From the Pastor’s Desk (7/9/2014)

Dear CSOPC brothers and sisters,

It’s the middle of the week.  Perhaps you are already running low on energy.  Perhaps you are running low on spiritual energy as well?  If so, meditate on these words from the book of Lamentations:

“Because of the Lord’s great love we are not consumed,
    for his compassions never fail.
 They are new every morning;
    great is your faithfulness.”

Indeed, God’s mercies are new each morning.  His compassions never fail.  May this truth sustain you and grow you in grace this week!

A Few Announcements:

  • The Vos study group meets tonight at our house at 7:00PM.  Our address is 7818 Green Devon Drive, 77095.  Please let me know if you plan to join us.


  • Our men’s breakfast will meet this Saturday at 8:30AM at the home of Matt Brueggeman.  His address is 7402 Skylight Ln, 77095.


  • Continue to be in prayer for our church, the men in officer training, and the session as we move forward in the organization process!


  • Finally, this week’s devotion (attached) is a reflection from the book of James on the tongue.

From the Pastor’s Desk

Mid-week Devotional

“Taming the Tongue”

James 3:10, “From the same mouth come blessing and cursing. My brothers, these things ought not to be so.”


The book of James is a convicting book. As one reads through its five chapters, one is repeatedly stuck by the depths of indwelling sin simmering in the believers’ heart. James meddles. He pokes. He prods. He challenges. And perhaps no chapter cuts deeper than chapter 3 – a chapter wholly devoted to the tongue – words – words that come from our mouths. In 3:1, James issues a stern warning to teachers, indicating the weight that teachers’ words carry. And then in vv. 2-13, James broadens his teaching on the tongue (i.e. words) to the church. There are several points to note from these verses.

Frist, we must consider the power of the tongue. By means of two metaphors in vv. 3-4, James highlights the power inherent in the words we speak. Although physically small in size (like a horse’s bit or ship’s rudder), the tongue wields much power. Why? Simply put, because words are powerful. As James summarizes in v. 5, “So also the tongue is a small member, yet it boasts of great things.” The tongue is capable of great things – words are capable of great things – they are powerful things – words have changed the course of history and of many a person’s life.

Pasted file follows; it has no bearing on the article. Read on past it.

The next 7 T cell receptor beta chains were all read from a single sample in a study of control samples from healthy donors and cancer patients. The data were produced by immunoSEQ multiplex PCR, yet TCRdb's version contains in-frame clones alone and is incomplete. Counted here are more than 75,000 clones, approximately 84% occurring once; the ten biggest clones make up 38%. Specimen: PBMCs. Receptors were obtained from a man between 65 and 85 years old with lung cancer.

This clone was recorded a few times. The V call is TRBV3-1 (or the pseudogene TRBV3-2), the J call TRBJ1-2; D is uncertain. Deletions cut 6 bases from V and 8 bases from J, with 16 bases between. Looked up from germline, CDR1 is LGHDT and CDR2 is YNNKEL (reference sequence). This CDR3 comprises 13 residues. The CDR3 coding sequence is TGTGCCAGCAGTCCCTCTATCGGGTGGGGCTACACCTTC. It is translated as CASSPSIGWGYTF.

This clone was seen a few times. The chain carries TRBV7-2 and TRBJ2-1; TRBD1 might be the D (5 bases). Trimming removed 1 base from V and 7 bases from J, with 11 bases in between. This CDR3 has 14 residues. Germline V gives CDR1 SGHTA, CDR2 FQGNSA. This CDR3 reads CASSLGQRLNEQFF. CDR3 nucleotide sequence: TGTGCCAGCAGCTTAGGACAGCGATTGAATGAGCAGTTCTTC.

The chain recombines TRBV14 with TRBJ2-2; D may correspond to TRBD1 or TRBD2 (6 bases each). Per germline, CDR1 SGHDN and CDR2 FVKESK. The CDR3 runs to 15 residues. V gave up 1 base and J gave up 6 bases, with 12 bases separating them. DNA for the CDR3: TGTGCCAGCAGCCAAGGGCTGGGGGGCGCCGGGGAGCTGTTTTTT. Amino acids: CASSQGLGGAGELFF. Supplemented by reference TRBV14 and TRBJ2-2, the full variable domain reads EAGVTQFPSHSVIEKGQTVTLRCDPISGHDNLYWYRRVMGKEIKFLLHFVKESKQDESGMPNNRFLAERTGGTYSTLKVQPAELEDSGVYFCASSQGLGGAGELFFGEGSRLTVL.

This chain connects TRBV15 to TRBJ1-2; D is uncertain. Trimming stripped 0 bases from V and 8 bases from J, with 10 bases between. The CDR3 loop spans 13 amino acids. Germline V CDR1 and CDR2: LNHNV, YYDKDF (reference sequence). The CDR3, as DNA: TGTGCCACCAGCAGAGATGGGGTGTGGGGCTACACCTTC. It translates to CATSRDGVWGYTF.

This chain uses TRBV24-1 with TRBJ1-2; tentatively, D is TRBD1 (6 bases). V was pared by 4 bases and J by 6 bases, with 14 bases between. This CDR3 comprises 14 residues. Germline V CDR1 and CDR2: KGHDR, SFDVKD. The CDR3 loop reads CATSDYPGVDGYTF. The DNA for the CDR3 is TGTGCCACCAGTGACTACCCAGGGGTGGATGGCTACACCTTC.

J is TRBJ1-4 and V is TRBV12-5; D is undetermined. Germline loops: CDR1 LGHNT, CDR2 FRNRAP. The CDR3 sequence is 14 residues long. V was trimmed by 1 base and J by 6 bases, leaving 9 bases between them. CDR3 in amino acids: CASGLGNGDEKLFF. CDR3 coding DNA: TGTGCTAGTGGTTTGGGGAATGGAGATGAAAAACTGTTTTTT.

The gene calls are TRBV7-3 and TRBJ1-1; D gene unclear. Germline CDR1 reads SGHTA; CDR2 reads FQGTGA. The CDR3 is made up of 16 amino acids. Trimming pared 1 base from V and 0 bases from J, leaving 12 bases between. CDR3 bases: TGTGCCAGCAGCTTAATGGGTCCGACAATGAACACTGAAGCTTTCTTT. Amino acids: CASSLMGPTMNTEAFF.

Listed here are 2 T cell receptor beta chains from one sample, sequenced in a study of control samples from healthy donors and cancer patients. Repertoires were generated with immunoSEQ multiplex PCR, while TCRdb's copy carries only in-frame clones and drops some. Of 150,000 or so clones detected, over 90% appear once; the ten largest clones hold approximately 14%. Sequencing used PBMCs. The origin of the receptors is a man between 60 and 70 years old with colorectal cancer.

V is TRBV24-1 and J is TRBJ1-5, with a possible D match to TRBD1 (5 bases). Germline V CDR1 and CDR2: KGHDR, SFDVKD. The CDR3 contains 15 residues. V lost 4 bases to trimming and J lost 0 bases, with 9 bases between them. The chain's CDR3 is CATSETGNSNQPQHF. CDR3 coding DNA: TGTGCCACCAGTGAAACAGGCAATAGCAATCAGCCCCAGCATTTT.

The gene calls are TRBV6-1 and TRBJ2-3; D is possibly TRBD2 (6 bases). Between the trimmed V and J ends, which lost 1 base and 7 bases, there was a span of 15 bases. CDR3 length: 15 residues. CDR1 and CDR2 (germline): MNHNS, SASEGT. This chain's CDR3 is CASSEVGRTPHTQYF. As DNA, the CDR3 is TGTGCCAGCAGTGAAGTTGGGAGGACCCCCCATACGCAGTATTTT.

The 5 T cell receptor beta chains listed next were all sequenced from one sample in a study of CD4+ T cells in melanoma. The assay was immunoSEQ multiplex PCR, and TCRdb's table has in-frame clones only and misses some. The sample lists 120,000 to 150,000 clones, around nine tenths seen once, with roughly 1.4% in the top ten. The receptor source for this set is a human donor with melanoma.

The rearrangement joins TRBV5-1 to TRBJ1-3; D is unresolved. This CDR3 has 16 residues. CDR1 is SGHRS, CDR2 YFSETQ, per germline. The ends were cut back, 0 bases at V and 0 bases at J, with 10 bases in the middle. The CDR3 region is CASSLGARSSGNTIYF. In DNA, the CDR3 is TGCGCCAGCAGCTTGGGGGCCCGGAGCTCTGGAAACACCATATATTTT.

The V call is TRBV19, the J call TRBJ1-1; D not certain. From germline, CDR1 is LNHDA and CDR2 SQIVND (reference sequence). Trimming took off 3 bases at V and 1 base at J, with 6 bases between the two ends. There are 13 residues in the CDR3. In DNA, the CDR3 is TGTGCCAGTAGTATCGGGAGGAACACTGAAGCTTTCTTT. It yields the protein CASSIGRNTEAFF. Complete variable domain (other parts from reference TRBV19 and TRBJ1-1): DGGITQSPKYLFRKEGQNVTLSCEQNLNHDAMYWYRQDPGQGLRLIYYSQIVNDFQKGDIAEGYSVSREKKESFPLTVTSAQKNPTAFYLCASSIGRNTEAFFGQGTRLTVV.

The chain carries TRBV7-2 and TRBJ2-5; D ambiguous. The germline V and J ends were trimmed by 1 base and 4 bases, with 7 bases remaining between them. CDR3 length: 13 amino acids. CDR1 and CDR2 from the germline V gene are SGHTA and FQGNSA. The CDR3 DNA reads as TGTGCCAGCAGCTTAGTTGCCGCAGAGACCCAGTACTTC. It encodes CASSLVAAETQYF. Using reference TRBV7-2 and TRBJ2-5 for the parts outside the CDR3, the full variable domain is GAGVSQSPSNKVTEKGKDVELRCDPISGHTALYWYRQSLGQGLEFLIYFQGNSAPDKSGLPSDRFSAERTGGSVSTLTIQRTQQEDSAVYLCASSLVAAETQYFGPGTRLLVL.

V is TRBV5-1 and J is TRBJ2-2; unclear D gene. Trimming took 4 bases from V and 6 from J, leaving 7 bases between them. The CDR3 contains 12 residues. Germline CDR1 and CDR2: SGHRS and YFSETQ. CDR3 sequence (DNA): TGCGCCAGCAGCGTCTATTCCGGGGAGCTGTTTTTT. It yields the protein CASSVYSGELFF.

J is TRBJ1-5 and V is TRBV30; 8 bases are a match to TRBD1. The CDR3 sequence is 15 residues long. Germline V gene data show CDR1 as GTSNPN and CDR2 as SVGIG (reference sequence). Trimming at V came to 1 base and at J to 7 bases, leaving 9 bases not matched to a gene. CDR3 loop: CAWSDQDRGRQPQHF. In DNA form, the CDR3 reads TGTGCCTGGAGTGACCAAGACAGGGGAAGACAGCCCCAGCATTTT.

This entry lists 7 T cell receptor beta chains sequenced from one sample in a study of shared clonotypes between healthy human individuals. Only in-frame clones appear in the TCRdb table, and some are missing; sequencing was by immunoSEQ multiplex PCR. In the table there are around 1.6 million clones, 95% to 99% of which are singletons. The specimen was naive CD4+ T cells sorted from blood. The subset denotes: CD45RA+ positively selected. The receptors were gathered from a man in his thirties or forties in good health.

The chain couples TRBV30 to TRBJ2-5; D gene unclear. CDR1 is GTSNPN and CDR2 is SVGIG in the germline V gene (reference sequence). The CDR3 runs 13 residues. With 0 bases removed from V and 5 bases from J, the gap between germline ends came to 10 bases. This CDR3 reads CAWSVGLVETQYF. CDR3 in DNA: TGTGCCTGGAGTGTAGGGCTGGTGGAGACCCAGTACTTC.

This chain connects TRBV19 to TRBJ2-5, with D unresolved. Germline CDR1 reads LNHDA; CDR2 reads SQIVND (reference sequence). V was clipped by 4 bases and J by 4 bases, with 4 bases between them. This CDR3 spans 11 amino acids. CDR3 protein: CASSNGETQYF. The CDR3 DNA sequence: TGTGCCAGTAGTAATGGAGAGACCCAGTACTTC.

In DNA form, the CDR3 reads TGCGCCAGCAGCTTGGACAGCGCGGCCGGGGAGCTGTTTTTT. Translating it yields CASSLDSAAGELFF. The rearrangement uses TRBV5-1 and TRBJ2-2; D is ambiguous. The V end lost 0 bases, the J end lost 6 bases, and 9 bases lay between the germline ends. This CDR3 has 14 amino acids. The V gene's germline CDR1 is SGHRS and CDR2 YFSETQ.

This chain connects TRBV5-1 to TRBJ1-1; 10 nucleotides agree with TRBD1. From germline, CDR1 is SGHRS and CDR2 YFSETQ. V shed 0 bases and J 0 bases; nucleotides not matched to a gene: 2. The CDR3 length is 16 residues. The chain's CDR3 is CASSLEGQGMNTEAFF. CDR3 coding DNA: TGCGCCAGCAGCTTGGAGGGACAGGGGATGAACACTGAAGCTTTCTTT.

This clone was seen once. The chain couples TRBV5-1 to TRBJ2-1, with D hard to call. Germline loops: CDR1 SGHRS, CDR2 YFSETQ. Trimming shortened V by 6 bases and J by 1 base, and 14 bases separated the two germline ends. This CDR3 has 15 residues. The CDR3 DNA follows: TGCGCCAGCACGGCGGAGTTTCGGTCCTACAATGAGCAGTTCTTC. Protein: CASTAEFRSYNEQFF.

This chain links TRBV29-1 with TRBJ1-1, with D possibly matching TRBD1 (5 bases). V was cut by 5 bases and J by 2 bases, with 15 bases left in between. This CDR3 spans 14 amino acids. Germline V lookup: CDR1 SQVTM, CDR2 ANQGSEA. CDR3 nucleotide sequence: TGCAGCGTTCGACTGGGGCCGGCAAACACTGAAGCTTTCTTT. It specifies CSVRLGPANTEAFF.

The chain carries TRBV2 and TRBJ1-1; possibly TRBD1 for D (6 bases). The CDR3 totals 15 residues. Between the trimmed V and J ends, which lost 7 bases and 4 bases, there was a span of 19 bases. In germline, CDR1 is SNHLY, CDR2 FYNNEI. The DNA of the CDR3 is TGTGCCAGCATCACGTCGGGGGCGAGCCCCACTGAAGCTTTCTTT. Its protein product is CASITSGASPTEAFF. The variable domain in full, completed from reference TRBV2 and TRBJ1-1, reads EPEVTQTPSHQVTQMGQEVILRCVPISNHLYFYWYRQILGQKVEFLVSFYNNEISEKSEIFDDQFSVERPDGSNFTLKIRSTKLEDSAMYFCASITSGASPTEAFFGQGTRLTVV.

Second, James highlights the poison of the tongue. Yes, the tongue boasts of great things, but “no human being can tame the tongue. It is a restless evil, full of deadly poison” (v. 8). This seems rather harsh, does it not? Is not James going a bit overboard? What is his evidence for this assertion? James continues, “With it [the tongue] we bless our Lord and father, and with it we curse people who are made in the likeness of God. From the same mouth come blessing and cursing” (vv. 9-10a). Is this not true in your life? Is this not true in my life? Does James not strike us to the heart? On Sunday morning we sing praises to our Savior, but on Monday all types of filth (harsh words, coarse language, mean-spirited comments, gossip, etc.) comes pouring from the same tongue. Blessing and cursing from the same tongue! Jesus tells us in Matt 12:35, “For out of the abundance of the heart the mouth speaks.” That is, our words are a reflection of our heart. And the ‘battle’ of our tongue reflects the ‘battle’ of our heart; namely, our daily battle with indwelling sin.

Third, the possibility of the tongue. How do we grow in this area? What, or where, are the resources for growth in this area? And the answer James gives us … “wisdom from above” (vv. 13-17). As he tells us, “But the wisdom from above is first pure, then peaceable, gentle, open to reason, full of mercy and good fruits, impartial and sincere.” Oh that our words could be characterized by such heavenly wisdom! But again James rebukes us in 4:2, “You do not have because you do not ask.” Brothers and sisters, may we pray for pure tongues. May we pray for peaceable and gentle words! May we pray to speak mercifully and sincerely to others! May we pray that our words would reflect our hearts that are being conformed into the image of Christ! For “a harvest of righteousness is sown in peace by those who make peace” (v. 18).


Rev. Robert Arendale, Pastor of Cornerstone Presbyterian Church (OPC),